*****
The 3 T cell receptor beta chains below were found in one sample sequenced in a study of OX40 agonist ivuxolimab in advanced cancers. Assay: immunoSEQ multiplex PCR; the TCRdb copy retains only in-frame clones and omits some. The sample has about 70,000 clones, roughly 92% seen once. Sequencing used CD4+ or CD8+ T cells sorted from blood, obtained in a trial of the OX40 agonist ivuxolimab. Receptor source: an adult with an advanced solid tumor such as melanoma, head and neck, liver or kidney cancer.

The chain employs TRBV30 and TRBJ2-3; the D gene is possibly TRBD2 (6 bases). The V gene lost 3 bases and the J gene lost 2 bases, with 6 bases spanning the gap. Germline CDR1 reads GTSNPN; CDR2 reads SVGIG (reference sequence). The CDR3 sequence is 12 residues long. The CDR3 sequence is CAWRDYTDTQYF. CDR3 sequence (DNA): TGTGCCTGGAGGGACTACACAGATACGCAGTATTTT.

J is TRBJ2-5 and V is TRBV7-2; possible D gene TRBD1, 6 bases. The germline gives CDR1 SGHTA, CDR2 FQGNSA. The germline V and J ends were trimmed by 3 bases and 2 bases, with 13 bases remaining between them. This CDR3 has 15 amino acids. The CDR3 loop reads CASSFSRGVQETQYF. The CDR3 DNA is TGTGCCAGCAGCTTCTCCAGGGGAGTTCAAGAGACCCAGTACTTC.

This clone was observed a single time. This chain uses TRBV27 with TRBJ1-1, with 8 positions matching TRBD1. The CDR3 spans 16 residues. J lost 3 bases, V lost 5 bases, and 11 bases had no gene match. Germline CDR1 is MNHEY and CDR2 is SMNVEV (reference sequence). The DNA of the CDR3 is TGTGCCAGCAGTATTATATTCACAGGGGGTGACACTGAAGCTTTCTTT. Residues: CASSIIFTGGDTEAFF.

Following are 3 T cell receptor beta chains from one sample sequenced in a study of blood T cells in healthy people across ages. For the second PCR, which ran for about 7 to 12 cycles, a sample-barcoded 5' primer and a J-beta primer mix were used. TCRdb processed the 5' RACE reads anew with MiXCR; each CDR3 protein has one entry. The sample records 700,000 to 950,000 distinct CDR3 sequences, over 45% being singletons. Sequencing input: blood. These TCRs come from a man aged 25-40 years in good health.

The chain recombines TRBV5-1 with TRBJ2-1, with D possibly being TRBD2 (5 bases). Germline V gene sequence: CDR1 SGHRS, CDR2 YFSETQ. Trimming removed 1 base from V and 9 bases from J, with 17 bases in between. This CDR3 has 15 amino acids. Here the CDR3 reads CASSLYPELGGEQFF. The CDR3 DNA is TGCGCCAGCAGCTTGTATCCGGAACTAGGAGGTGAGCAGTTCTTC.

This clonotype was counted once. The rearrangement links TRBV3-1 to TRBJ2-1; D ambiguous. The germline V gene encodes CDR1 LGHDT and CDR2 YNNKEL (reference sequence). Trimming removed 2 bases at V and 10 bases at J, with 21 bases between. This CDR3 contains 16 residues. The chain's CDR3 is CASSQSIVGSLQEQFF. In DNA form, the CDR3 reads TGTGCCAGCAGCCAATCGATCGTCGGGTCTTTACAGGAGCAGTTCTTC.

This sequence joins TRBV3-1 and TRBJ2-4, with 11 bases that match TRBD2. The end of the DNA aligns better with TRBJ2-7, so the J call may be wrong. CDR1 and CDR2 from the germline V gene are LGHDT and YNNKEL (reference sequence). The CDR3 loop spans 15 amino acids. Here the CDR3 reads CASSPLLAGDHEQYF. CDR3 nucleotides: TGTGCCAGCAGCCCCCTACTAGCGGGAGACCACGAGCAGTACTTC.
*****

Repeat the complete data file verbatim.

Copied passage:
The 3 T cell receptor beta chains below were found in one sample sequenced in a study of OX40 agonist ivuxolimab in advanced cancers. Assay: immunoSEQ multiplex PCR; the TCRdb copy retains only in-frame clones and omits some. The sample has about 70,000 clones, roughly 92% seen once. Sequencing used CD4+ or CD8+ T cells sorted from blood, obtained in a trial of the OX40 agonist ivuxolimab. Receptor source: an adult with an advanced solid tumor such as melanoma, head and neck, liver or kidney cancer.

The chain employs TRBV30 and TRBJ2-3; the D gene is possibly TRBD2 (6 bases). The V gene lost 3 bases and the J gene lost 2 bases, with 6 bases spanning the gap. Germline CDR1 reads GTSNPN; CDR2 reads SVGIG (reference sequence). The CDR3 sequence is 12 residues long. The CDR3 sequence is CAWRDYTDTQYF. CDR3 sequence (DNA): TGTGCCTGGAGGGACTACACAGATACGCAGTATTTT.

J is TRBJ2-5 and V is TRBV7-2; possible D gene TRBD1, 6 bases. The germline gives CDR1 SGHTA, CDR2 FQGNSA. The germline V and J ends were trimmed by 3 bases and 2 bases, with 13 bases remaining between them. This CDR3 has 15 amino acids. The CDR3 loop reads CASSFSRGVQETQYF. The CDR3 DNA is TGTGCCAGCAGCTTCTCCAGGGGAGTTCAAGAGACCCAGTACTTC.

This clone was observed a single time. This chain uses TRBV27 with TRBJ1-1, with 8 positions matching TRBD1. The CDR3 spans 16 residues. J lost 3 bases, V lost 5 bases, and 11 bases had no gene match. Germline CDR1 is MNHEY and CDR2 is SMNVEV (reference sequence). The DNA of the CDR3 is TGTGCCAGCAGTATTATATTCACAGGGGGTGACACTGAAGCTTTCTTT. Residues: CASSIIFTGGDTEAFF.

Following are 3 T cell receptor beta chains from one sample sequenced in a study of blood T cells in healthy people across ages. For the second PCR, which ran for about 7 to 12 cycles, a sample-barcoded 5' primer and a J-beta primer mix were used. TCRdb processed the 5' RACE reads anew with MiXCR; each CDR3 protein has one entry. The sample records 700,000 to 950,000 distinct CDR3 sequences, over 45% being singletons. Sequencing input: blood. These TCRs come from a man aged 25-40 years in good health.

The chain recombines TRBV5-1 with TRBJ2-1, with D possibly being TRBD2 (5 bases). Germline V gene sequence: CDR1 SGHRS, CDR2 YFSETQ. Trimming removed 1 base from V and 9 bases from J, with 17 bases in between. This CDR3 has 15 amino acids. Here the CDR3 reads CASSLYPELGGEQFF. The CDR3 DNA is TGCGCCAGCAGCTTGTATCCGGAACTAGGAGGTGAGCAGTTCTTC.

This clonotype was counted once. The rearrangement links TRBV3-1 to TRBJ2-1; D ambiguous. The germline V gene encodes CDR1 LGHDT and CDR2 YNNKEL (reference sequence). Trimming removed 2 bases at V and 10 bases at J, with 21 bases between. This CDR3 contains 16 residues. The chain's CDR3 is CASSQSIVGSLQEQFF. In DNA form, the CDR3 reads TGTGCCAGCAGCCAATCGATCGTCGGGTCTTTACAGGAGCAGTTCTTC.

This sequence joins TRBV3-1 and TRBJ2-4, with 11 bases that match TRBD2. The end of the DNA aligns better with TRBJ2-7, so the J call may be wrong. CDR1 and CDR2 from the germline V gene are LGHDT and YNNKEL (reference sequence). The CDR3 loop spans 15 amino acids. Here the CDR3 reads CASSPLLAGDHEQYF. CDR3 nucleotides: TGTGCCAGCAGCCCCCTACTAGCGGGAGACCACGAGCAGTACTTC.